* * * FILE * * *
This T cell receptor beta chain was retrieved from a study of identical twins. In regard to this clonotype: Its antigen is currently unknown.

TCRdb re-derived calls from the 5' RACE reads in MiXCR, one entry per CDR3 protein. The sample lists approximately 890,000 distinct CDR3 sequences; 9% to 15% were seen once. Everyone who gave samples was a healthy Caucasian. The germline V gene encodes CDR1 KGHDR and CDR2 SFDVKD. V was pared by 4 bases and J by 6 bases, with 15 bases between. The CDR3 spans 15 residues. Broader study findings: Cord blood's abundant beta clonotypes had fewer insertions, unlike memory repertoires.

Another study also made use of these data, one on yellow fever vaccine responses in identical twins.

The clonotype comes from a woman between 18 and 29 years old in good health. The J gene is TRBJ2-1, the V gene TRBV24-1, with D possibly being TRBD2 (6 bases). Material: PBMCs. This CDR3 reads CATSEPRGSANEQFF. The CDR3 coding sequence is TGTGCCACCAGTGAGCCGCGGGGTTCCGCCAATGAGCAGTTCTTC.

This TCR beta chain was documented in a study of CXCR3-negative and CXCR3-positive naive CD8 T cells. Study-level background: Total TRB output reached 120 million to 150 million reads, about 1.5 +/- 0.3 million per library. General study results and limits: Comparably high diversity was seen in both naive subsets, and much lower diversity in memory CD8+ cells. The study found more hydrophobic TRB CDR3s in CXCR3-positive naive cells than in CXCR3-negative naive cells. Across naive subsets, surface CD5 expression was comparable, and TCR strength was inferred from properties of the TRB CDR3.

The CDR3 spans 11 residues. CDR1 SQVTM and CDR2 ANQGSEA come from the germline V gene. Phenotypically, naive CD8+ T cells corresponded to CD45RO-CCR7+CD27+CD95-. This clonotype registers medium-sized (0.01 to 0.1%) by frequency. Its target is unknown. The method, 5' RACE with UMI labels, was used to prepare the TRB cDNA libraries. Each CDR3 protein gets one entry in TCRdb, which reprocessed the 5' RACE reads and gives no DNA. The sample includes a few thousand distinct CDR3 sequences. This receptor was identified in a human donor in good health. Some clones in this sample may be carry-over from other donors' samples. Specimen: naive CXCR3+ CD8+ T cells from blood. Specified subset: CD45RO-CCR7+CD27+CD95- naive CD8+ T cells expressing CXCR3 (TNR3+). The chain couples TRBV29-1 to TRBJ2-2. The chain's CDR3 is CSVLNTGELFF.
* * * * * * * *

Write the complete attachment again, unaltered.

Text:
This T cell receptor beta chain was retrieved from a study of identical twins. In regard to this clonotype: Its antigen is currently unknown.

TCRdb re-derived calls from the 5' RACE reads in MiXCR, one entry per CDR3 protein. The sample lists approximately 890,000 distinct CDR3 sequences; 9% to 15% were seen once. Everyone who gave samples was a healthy Caucasian. The germline V gene encodes CDR1 KGHDR and CDR2 SFDVKD. V was pared by 4 bases and J by 6 bases, with 15 bases between. The CDR3 spans 15 residues. Broader study findings: Cord blood's abundant beta clonotypes had fewer insertions, unlike memory repertoires.

Another study also made use of these data, one on yellow fever vaccine responses in identical twins.

The clonotype comes from a woman between 18 and 29 years old in good health. The J gene is TRBJ2-1, the V gene TRBV24-1, with D possibly being TRBD2 (6 bases). Material: PBMCs. This CDR3 reads CATSEPRGSANEQFF. The CDR3 coding sequence is TGTGCCACCAGTGAGCCGCGGGGTTCCGCCAATGAGCAGTTCTTC.

This TCR beta chain was documented in a study of CXCR3-negative and CXCR3-positive naive CD8 T cells. Study-level background: Total TRB output reached 120 million to 150 million reads, about 1.5 +/- 0.3 million per library. General study results and limits: Comparably high diversity was seen in both naive subsets, and much lower diversity in memory CD8+ cells. The study found more hydrophobic TRB CDR3s in CXCR3-positive naive cells than in CXCR3-negative naive cells. Across naive subsets, surface CD5 expression was comparable, and TCR strength was inferred from properties of the TRB CDR3.

The CDR3 spans 11 residues. CDR1 SQVTM and CDR2 ANQGSEA come from the germline V gene. Phenotypically, naive CD8+ T cells corresponded to CD45RO-CCR7+CD27+CD95-. This clonotype registers medium-sized (0.01 to 0.1%) by frequency. Its target is unknown. The method, 5' RACE with UMI labels, was used to prepare the TRB cDNA libraries. Each CDR3 protein gets one entry in TCRdb, which reprocessed the 5' RACE reads and gives no DNA. The sample includes a few thousand distinct CDR3 sequences. This receptor was identified in a human donor in good health. Some clones in this sample may be carry-over from other donors' samples. Specimen: naive CXCR3+ CD8+ T cells from blood. Specified subset: CD45RO-CCR7+CD27+CD95- naive CD8+ T cells expressing CXCR3 (TNR3+). The chain couples TRBV29-1 to TRBJ2-2. The chain's CDR3 is CSVLNTGELFF.